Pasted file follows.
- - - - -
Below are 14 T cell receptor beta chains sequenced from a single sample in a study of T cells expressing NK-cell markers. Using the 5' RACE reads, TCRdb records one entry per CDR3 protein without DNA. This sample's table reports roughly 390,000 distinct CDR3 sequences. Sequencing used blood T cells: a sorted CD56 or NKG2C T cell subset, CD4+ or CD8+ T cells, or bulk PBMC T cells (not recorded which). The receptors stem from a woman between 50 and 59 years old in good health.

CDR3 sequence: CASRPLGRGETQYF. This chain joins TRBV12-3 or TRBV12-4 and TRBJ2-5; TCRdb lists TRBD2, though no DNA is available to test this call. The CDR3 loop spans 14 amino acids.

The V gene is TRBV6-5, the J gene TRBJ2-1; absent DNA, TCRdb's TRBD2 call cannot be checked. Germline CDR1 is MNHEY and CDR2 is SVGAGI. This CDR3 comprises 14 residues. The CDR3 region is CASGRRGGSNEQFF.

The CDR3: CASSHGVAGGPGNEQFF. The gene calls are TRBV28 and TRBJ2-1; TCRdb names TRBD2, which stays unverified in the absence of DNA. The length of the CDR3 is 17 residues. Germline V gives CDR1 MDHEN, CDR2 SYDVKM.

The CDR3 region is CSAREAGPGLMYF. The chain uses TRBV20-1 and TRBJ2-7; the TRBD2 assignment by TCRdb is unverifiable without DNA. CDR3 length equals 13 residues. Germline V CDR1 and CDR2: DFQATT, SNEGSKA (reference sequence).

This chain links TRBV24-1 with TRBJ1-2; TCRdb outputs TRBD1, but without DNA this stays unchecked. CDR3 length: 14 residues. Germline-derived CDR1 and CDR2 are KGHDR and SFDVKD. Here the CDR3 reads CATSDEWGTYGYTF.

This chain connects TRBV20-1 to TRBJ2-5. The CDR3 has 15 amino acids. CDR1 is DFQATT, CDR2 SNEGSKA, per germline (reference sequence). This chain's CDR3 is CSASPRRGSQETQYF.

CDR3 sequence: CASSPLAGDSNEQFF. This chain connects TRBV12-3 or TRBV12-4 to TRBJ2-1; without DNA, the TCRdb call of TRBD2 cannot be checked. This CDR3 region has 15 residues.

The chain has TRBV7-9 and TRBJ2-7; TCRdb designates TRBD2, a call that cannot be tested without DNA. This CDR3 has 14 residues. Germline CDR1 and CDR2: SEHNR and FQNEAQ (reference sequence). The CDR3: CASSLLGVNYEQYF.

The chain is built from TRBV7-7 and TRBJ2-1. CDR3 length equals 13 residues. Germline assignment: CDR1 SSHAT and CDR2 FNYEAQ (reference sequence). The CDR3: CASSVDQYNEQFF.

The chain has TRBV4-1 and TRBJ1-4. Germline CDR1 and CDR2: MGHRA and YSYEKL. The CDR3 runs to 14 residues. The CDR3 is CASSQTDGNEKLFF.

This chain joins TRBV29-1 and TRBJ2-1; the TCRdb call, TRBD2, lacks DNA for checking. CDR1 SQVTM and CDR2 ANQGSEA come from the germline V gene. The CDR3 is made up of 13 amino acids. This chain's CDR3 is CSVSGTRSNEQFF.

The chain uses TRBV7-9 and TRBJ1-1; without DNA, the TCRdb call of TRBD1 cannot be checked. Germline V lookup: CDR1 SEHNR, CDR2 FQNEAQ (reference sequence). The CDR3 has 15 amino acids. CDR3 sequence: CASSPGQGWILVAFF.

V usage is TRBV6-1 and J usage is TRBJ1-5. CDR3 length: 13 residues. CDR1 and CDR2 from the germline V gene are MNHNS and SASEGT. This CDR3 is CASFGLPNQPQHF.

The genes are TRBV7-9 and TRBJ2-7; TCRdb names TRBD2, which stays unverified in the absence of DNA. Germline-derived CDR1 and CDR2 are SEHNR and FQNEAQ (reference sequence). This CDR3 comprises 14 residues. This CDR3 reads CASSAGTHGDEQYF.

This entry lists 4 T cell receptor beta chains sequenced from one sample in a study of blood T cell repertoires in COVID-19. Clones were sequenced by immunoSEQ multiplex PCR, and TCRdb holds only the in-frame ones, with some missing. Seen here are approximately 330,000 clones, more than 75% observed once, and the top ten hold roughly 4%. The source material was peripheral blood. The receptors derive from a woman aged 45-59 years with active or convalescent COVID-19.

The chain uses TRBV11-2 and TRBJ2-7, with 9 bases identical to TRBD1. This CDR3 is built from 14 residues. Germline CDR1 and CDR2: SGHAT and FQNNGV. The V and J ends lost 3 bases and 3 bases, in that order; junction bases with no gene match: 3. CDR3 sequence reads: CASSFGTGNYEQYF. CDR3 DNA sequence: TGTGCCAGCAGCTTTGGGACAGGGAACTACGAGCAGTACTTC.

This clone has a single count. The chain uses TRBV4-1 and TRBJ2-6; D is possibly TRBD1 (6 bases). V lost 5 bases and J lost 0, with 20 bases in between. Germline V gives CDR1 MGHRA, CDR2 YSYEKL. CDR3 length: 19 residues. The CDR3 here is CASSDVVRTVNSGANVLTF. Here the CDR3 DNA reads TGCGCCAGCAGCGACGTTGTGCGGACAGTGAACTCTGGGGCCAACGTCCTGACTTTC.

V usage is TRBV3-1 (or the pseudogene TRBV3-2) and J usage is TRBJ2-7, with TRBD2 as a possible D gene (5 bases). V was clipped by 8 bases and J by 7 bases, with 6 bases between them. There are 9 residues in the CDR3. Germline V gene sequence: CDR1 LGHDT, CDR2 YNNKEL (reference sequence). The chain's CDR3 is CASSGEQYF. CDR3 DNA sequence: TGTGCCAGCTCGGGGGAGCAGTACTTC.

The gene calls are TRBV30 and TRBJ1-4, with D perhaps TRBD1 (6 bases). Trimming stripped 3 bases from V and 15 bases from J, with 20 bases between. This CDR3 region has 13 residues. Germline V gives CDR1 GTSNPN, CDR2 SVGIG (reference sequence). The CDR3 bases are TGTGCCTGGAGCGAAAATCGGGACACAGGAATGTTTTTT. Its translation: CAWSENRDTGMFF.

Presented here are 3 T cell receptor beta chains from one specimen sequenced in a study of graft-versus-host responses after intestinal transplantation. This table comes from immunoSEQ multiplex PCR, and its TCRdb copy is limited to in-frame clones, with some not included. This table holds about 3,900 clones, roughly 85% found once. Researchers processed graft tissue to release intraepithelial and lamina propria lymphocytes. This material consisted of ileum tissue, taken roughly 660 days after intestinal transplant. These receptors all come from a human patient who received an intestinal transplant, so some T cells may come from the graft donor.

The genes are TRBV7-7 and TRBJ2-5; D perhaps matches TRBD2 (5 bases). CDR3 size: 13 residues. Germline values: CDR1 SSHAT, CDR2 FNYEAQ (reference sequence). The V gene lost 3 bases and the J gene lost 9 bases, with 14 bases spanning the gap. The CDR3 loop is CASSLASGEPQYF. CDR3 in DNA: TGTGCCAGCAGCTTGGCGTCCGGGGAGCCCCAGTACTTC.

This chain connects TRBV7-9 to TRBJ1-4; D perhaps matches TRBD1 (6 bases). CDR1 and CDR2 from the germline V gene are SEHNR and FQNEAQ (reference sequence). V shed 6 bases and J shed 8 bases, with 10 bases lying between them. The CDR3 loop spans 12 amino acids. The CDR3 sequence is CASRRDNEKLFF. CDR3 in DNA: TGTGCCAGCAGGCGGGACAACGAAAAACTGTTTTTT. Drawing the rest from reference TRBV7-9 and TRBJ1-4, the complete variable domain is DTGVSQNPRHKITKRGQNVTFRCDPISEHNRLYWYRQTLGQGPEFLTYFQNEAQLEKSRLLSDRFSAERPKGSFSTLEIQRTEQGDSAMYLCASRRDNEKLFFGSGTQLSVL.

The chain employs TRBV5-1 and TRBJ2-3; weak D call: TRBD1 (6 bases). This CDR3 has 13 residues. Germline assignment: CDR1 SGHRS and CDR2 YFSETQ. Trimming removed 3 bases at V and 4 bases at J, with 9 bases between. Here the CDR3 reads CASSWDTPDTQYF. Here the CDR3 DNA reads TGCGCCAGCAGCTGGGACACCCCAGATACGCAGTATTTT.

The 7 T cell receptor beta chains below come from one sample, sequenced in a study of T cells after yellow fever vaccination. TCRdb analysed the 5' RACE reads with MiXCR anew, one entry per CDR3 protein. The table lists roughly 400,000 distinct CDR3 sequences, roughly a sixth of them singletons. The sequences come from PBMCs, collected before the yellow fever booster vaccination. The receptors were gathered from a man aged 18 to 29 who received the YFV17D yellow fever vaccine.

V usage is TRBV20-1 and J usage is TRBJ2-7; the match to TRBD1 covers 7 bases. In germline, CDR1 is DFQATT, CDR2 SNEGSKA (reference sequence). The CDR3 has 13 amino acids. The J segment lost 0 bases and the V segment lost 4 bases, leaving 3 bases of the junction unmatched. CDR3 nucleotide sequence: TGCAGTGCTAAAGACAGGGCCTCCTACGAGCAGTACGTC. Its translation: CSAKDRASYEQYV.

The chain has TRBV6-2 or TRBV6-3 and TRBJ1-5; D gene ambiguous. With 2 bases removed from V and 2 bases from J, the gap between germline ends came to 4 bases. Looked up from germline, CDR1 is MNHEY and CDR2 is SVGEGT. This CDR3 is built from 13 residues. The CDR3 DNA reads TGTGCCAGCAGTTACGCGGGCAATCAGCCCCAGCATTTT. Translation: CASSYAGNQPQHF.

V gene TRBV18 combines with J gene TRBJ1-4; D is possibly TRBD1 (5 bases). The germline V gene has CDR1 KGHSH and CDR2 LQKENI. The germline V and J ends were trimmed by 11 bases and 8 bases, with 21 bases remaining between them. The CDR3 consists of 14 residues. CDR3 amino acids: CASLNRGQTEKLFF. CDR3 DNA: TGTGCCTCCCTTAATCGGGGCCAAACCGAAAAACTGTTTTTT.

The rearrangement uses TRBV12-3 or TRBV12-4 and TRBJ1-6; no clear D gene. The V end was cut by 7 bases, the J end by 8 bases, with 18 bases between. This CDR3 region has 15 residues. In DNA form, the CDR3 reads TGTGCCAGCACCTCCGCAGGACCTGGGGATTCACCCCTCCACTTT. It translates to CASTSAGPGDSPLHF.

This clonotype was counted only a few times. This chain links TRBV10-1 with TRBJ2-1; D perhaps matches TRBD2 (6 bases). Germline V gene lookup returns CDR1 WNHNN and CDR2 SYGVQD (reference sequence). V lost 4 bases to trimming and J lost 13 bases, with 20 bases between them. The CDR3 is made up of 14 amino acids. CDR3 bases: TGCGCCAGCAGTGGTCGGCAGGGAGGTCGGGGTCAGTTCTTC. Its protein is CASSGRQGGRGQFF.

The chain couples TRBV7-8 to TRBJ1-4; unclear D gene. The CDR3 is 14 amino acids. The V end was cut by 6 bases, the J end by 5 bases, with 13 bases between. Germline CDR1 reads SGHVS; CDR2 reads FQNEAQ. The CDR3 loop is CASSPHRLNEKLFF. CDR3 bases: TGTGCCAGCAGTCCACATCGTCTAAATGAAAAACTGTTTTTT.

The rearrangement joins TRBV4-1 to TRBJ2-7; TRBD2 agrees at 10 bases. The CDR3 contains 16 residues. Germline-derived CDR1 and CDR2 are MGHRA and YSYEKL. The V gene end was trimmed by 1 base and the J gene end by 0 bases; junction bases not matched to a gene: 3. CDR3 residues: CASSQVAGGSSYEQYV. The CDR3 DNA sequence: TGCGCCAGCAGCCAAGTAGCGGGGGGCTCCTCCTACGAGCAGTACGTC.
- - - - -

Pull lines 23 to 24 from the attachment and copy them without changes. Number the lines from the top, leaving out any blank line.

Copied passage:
This chain connects TRBV7-9 to TRBJ1-4; D perhaps matches TRBD1 (6 bases). CDR1 and CDR2 from the germline V gene are SEHNR and FQNEAQ (reference sequence). V shed 6 bases and J shed 8 bases, with 10 bases lying between them. The CDR3 loop spans 12 amino acids. The CDR3 sequence is CASRRDNEKLFF. CDR3 in DNA: TGTGCCAGCAGGCGGGACAACGAAAAACTGTTTTTT. Drawing the rest from reference TRBV7-9 and TRBJ1-4, the complete variable domain is DTGVSQNPRHKITKRGQNVTFRCDPISEHNRLYWYRQTLGQGPEFLTYFQNEAQLEKSRLLSDRFSAERPKGSFSTLEIQRTEQGDSAMYLCASRRDNEKLFFGSGTQLSVL.

The chain employs TRBV5-1 and TRBJ2-3; weak D call: TRBD1 (6 bases). This CDR3 has 13 residues. Germline assignment: CDR1 SGHRS and CDR2 YFSETQ. Trimming removed 3 bases at V and 4 bases at J, with 9 bases between. Here the CDR3 reads CASSWDTPDTQYF. Here the CDR3 DNA reads TGCGCCAGCAGCTGGGACACCCCAGATACGCAGTATTTT.